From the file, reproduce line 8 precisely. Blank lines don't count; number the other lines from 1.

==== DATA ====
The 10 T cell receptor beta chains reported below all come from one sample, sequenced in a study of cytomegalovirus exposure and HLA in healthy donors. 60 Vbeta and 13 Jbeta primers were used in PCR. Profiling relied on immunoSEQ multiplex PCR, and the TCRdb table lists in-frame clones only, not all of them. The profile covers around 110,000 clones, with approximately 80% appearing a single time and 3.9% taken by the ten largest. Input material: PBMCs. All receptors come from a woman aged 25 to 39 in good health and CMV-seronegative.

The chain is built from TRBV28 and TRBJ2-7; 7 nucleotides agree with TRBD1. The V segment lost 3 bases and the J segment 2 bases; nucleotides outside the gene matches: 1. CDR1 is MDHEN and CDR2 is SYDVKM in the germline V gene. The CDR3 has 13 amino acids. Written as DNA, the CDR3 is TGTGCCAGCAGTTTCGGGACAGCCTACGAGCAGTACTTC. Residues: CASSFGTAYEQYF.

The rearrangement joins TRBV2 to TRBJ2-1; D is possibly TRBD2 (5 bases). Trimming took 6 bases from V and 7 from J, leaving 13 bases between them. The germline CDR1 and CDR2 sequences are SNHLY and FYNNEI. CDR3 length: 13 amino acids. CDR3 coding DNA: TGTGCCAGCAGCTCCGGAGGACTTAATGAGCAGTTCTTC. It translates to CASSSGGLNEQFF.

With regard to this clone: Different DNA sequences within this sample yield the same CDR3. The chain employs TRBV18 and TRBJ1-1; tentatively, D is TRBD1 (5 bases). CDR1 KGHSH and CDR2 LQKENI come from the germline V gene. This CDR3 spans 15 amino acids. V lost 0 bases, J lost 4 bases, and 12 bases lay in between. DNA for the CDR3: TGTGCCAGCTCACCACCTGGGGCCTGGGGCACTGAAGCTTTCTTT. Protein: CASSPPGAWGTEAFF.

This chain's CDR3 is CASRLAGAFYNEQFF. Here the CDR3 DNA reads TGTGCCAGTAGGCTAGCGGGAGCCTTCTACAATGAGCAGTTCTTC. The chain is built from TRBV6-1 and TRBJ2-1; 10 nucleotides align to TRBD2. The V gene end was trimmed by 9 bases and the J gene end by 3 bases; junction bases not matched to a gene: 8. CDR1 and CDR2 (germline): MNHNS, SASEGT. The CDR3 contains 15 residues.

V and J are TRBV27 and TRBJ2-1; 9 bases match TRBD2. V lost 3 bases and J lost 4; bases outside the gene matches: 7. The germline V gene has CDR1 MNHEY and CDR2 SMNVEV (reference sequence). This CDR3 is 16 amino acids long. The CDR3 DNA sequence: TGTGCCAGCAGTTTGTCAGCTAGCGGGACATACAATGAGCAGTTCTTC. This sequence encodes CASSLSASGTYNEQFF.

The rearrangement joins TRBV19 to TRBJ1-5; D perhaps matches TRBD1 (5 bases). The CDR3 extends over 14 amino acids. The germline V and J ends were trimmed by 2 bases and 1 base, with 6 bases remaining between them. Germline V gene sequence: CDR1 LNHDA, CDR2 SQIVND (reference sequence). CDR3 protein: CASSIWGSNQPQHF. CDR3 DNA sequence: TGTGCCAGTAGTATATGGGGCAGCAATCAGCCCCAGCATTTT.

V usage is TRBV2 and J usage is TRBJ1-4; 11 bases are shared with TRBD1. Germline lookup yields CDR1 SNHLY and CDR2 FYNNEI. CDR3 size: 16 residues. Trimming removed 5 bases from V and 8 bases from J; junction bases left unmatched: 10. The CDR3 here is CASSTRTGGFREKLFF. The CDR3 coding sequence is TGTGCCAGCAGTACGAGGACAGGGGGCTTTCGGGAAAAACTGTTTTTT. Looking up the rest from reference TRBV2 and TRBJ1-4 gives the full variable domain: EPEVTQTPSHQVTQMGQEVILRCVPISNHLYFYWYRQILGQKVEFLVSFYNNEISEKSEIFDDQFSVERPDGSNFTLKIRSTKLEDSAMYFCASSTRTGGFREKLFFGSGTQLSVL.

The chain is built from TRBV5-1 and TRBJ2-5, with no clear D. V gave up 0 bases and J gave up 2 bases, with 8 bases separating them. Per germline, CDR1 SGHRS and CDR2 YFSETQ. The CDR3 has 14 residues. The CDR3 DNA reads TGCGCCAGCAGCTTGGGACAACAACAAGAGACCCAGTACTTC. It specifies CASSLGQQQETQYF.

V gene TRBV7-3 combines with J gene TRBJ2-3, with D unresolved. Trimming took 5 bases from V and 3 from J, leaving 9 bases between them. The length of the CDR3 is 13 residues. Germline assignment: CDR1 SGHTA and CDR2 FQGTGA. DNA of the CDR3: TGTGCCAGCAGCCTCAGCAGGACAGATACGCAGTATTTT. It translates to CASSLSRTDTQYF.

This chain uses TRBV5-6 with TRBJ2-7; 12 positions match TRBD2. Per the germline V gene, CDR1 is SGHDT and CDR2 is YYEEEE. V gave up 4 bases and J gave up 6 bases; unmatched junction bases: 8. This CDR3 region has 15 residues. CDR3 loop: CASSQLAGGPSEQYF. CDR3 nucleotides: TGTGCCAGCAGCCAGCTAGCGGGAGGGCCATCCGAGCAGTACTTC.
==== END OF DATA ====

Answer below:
V usage is TRBV2 and J usage is TRBJ1-4; 11 bases are shared with TRBD1. Germline lookup yields CDR1 SNHLY and CDR2 FYNNEI. CDR3 size: 16 residues. Trimming removed 5 bases from V and 8 bases from J; junction bases left unmatched: 10. The CDR3 here is CASSTRTGGFREKLFF. The CDR3 coding sequence is TGTGCCAGCAGTACGAGGACAGGGGGCTTTCGGGAAAAACTGTTTTTT. Looking up the rest from reference TRBV2 and TRBJ1-4 gives the full variable domain: EPEVTQTPSHQVTQMGQEVILRCVPISNHLYFYWYRQILGQKVEFLVSFYNNEISEKSEIFDDQFSVERPDGSNFTLKIRSTKLEDSAMYFCASSTRTGGFREKLFFGSGTQLSVL.